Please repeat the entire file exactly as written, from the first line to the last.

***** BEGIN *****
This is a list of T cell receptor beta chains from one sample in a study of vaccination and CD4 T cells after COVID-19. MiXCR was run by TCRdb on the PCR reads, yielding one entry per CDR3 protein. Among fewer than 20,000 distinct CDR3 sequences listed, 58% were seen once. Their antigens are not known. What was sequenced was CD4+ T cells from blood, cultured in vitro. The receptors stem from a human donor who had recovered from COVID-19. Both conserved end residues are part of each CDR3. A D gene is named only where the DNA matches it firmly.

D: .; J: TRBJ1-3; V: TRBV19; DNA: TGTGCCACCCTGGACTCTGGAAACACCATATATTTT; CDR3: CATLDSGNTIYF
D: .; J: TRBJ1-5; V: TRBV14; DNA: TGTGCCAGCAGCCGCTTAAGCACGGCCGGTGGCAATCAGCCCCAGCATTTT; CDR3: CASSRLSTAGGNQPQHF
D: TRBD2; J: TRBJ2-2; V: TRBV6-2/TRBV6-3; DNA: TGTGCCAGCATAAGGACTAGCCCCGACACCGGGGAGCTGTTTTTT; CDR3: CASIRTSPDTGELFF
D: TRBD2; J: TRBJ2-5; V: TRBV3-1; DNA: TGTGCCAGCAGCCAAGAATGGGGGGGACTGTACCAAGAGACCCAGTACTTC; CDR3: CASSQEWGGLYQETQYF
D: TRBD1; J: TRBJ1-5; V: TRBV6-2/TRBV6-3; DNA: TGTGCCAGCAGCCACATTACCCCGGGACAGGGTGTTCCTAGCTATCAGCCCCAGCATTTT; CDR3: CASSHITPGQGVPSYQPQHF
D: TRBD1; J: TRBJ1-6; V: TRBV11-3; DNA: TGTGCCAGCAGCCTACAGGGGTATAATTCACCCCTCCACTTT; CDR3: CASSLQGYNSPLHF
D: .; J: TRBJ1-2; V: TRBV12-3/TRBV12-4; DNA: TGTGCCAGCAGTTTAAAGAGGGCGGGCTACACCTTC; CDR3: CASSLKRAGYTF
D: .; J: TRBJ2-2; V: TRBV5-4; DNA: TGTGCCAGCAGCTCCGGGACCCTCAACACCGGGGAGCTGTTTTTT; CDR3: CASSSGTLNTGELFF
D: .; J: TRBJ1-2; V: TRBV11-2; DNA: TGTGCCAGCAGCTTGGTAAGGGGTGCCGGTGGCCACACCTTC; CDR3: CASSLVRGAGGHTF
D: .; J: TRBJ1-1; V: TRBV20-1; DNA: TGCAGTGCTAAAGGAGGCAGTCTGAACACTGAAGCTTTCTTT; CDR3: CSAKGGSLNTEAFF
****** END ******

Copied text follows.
This is a list of T cell receptor beta chains from one sample in a study of vaccination and CD4 T cells after COVID-19. MiXCR was run by TCRdb on the PCR reads, yielding one entry per CDR3 protein. Among fewer than 20,000 distinct CDR3 sequences listed, 58% were seen once. Their antigens are not known. What was sequenced was CD4+ T cells from blood, cultured in vitro. The receptors stem from a human donor who had recovered from COVID-19. Both conserved end residues are part of each CDR3. A D gene is named only where the DNA matches it firmly.

D: .; J: TRBJ1-3; V: TRBV19; DNA: TGTGCCACCCTGGACTCTGGAAACACCATATATTTT; CDR3: CATLDSGNTIYF
D: .; J: TRBJ1-5; V: TRBV14; DNA: TGTGCCAGCAGCCGCTTAAGCACGGCCGGTGGCAATCAGCCCCAGCATTTT; CDR3: CASSRLSTAGGNQPQHF
D: TRBD2; J: TRBJ2-2; V: TRBV6-2/TRBV6-3; DNA: TGTGCCAGCATAAGGACTAGCCCCGACACCGGGGAGCTGTTTTTT; CDR3: CASIRTSPDTGELFF
D: TRBD2; J: TRBJ2-5; V: TRBV3-1; DNA: TGTGCCAGCAGCCAAGAATGGGGGGGACTGTACCAAGAGACCCAGTACTTC; CDR3: CASSQEWGGLYQETQYF
D: TRBD1; J: TRBJ1-5; V: TRBV6-2/TRBV6-3; DNA: TGTGCCAGCAGCCACATTACCCCGGGACAGGGTGTTCCTAGCTATCAGCCCCAGCATTTT; CDR3: CASSHITPGQGVPSYQPQHF
D: TRBD1; J: TRBJ1-6; V: TRBV11-3; DNA: TGTGCCAGCAGCCTACAGGGGTATAATTCACCCCTCCACTTT; CDR3: CASSLQGYNSPLHF
D: .; J: TRBJ1-2; V: TRBV12-3/TRBV12-4; DNA: TGTGCCAGCAGTTTAAAGAGGGCGGGCTACACCTTC; CDR3: CASSLKRAGYTF
D: .; J: TRBJ2-2; V: TRBV5-4; DNA: TGTGCCAGCAGCTCCGGGACCCTCAACACCGGGGAGCTGTTTTTT; CDR3: CASSSGTLNTGELFF
D: .; J: TRBJ1-2; V: TRBV11-2; DNA: TGTGCCAGCAGCTTGGTAAGGGGTGCCGGTGGCCACACCTTC; CDR3: CASSLVRGAGGHTF
D: .; J: TRBJ1-1; V: TRBV20-1; DNA: TGCAGTGCTAAAGGAGGCAGTCTGAACACTGAAGCTTTCTTT; CDR3: CSAKGGSLNTEAFF